Tastes Like Home – Green seasoning

Green seasoning

A must-have in many kitchens

Hi Everyone, It is that certain something that makes you go ‘ummm’ as you eat, it’s that mysterious flavour that makes certain dishes uniquely delicious, and it is that special seasoning that defines certain cuisines.

Green Seasoning ingredients (Photo by Cynthia Nelson)
Green Seasoning ingredients (Photo by Cynthia Nelson)

For the Italians it’s soffritto, for the French mirepoix, for the Spanish-speaking Caribbean, sofrito; many cuisines have their own versions of the holy trinity (green peppers, onions and celery) and we in the English-speaking Caribbean have green seasoning. The soffritto, mirepoix, sofrito, holy trinity and green seasoning are all versatile flavour-bases made with a combination of herbs and aromatics. They are used in various cuisines to give that unique flavour and taste to certain dishes. The Italian soffritto is generally made by sautéing chopped onions with garlic in olive oil to which can be added one or more of the following: olives, carrots, celery, etc. The French mirepoix is celery, onions and carrots sautéed in butter or oil; the Latin American sofrito is a blended mixture of tomatoes, roasted peppers, garlic, onions, herbs, especially culantro (more commonly known, especially in Trinidad & Tobago, as chadon beni). The holy trinity varies depending on the cuisine, but the one we hear of most often is the Cajun and Creole cuisine-inspired one of Louisiana in the United States of America – celery, onions and bell peppers sautéed in oil and butter. Our green seasoning is more closely aligned with Latin American sofrito in that it is not a cooked sauce and it can be used to season foods before they are ready to be cooked; the ingredients are blended and stored in the refrigerator or freezer until ready for use. Each household, I believe, has its own combination of ingredients that make up the very herby green seasoning.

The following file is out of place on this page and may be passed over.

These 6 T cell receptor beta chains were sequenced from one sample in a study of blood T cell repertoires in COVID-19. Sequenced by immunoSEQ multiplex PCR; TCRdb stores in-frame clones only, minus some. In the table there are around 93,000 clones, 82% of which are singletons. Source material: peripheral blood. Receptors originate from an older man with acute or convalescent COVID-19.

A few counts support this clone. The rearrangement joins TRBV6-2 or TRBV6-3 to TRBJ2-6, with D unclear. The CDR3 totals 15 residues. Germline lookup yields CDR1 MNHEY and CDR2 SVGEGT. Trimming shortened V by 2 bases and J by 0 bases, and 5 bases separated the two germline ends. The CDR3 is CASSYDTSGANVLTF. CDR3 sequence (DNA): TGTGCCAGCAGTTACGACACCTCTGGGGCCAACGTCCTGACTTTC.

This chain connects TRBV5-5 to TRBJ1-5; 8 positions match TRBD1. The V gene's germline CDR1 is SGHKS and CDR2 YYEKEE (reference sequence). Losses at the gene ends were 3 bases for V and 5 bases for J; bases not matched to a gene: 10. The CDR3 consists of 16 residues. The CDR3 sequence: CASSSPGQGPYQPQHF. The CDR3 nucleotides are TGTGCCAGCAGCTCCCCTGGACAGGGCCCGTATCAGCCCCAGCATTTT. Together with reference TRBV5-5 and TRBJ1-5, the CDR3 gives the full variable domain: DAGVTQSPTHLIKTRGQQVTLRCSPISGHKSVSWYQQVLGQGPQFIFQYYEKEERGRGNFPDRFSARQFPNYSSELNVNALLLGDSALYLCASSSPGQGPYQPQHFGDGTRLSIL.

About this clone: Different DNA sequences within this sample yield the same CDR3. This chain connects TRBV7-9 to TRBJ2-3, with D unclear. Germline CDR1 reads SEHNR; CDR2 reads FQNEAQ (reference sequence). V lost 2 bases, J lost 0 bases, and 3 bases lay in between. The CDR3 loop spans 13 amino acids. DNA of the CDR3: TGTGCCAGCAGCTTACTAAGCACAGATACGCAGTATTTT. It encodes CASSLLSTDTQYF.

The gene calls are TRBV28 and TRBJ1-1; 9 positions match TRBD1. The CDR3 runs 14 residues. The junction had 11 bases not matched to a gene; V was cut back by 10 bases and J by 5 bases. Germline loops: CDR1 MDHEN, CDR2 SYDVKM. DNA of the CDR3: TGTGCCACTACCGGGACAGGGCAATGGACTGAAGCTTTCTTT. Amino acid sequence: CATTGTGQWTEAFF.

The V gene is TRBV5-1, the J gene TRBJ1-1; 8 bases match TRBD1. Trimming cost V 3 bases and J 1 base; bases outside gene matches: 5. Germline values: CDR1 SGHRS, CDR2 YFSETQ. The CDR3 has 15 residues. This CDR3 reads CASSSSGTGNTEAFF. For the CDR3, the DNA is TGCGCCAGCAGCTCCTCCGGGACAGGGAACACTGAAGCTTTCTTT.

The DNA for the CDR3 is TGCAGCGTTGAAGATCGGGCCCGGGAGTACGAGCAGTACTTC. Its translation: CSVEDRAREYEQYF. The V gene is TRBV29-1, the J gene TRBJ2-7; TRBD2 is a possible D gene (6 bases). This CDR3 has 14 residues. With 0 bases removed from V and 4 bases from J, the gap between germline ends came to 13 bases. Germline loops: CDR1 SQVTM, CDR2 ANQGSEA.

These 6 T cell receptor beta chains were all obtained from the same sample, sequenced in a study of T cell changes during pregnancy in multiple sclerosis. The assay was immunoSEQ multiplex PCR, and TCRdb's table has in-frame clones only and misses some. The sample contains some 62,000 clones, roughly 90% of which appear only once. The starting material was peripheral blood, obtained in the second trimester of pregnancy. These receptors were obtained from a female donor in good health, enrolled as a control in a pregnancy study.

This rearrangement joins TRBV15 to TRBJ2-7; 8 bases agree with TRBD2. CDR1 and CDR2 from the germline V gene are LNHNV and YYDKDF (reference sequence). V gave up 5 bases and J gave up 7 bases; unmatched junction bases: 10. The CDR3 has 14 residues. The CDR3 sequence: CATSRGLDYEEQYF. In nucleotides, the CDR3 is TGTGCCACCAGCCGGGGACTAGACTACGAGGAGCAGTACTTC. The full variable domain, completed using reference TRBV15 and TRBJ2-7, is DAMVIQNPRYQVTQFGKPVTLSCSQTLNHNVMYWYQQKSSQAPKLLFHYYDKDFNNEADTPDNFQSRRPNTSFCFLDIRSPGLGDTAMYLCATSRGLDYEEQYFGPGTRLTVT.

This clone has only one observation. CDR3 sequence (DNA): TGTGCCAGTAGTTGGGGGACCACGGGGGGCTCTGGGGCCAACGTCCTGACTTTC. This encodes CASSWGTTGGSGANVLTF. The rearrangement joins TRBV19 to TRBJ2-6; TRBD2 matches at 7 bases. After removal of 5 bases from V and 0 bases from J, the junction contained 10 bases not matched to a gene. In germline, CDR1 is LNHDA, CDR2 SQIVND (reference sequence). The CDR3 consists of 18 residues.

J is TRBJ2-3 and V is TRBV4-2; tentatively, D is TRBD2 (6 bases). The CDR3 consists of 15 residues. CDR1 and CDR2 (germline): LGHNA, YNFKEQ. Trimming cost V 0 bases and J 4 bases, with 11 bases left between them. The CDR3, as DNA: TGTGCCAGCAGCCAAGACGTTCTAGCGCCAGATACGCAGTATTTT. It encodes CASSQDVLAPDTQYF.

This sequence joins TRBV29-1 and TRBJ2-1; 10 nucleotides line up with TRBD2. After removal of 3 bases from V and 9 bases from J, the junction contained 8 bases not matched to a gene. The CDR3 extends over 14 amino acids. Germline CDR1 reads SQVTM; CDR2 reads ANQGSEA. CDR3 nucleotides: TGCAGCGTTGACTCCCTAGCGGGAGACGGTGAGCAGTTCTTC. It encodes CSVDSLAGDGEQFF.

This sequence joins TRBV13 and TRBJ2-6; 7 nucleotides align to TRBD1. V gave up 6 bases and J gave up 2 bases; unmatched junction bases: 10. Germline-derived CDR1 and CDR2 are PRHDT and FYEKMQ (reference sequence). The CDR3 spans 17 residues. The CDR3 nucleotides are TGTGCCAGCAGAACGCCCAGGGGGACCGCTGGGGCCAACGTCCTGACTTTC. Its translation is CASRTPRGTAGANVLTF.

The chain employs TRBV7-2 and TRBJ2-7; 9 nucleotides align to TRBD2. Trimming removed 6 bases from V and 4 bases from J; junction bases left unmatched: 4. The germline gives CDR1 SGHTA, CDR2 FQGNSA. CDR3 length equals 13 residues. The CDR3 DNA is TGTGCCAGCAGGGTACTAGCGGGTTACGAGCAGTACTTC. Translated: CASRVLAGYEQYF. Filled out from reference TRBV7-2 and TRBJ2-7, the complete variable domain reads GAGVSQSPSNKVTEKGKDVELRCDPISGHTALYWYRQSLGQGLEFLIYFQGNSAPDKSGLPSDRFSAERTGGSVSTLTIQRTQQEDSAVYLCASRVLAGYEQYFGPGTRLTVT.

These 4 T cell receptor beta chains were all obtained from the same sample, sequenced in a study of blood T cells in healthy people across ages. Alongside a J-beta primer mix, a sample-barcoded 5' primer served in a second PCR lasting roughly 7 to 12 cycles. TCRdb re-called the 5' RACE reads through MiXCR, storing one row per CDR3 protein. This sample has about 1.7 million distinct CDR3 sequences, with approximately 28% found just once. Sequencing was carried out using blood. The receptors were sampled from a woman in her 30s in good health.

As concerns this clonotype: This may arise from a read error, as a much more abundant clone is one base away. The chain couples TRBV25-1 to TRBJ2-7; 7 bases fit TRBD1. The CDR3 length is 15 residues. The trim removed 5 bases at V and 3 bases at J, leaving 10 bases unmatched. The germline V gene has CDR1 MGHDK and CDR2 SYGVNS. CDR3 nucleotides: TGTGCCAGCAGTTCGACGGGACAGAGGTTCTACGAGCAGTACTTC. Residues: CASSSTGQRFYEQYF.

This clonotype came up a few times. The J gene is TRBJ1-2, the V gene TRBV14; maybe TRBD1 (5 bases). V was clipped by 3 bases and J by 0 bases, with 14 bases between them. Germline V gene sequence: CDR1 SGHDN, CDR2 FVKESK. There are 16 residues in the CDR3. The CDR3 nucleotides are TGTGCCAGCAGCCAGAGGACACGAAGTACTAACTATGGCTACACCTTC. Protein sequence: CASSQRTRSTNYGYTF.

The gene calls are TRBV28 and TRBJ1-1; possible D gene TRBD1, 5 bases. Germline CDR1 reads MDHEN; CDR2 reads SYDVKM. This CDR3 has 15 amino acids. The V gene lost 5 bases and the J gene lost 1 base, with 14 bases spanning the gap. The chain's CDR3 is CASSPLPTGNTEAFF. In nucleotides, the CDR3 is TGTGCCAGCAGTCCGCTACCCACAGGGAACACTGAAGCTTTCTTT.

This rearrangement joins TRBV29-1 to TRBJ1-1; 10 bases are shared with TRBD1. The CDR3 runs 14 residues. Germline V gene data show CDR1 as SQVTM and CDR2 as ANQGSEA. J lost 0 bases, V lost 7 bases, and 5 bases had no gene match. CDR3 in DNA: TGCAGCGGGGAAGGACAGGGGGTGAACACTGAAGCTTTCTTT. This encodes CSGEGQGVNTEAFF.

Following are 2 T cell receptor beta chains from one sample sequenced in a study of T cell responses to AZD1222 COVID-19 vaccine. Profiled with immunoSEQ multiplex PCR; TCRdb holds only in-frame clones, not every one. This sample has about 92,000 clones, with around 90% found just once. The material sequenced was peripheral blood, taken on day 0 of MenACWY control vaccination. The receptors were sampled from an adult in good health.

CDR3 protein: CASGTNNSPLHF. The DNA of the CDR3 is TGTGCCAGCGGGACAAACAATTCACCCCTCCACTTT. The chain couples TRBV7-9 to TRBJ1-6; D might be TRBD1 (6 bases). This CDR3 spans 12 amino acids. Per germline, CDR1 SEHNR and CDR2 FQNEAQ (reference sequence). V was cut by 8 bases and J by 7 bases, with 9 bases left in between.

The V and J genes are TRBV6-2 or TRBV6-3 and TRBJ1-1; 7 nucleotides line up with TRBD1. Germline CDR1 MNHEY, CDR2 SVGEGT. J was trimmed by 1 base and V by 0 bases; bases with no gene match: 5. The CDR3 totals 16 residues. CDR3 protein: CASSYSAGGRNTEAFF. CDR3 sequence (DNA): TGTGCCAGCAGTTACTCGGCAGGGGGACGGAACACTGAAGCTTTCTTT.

Bottled Green Seasoning (Photo by Cynthia Nelson)
Bottled Green Seasoning (Photo by Cynthia Nelson)

At home when I was growing up we made our own green seasoning with the following combination: onions, garlic, hot peppers, green onions, thyme, celery and basil. Today, my green seasoning has all of the above plus rosemary, tarragon, parsley, mint, marjoram and cilantro, simply because they are readily available here at the markets in Barbados.

Green seasoning is a must-have in many kitchens and some people cannot imagine cooking without it. I know of people who load up on homemade and store-bought bottles of green seasoning to take back with them abroad. It’s great for marinating chicken, meat or fish, in preparation for baking, grilling, roasting or frying. It is used as a base to sauté vegetables. It makes quick work of putting together a curry paste by simply adding the ground garam masala and turmeric or curry powder to it. It is also an excellent base for  stews and sauces.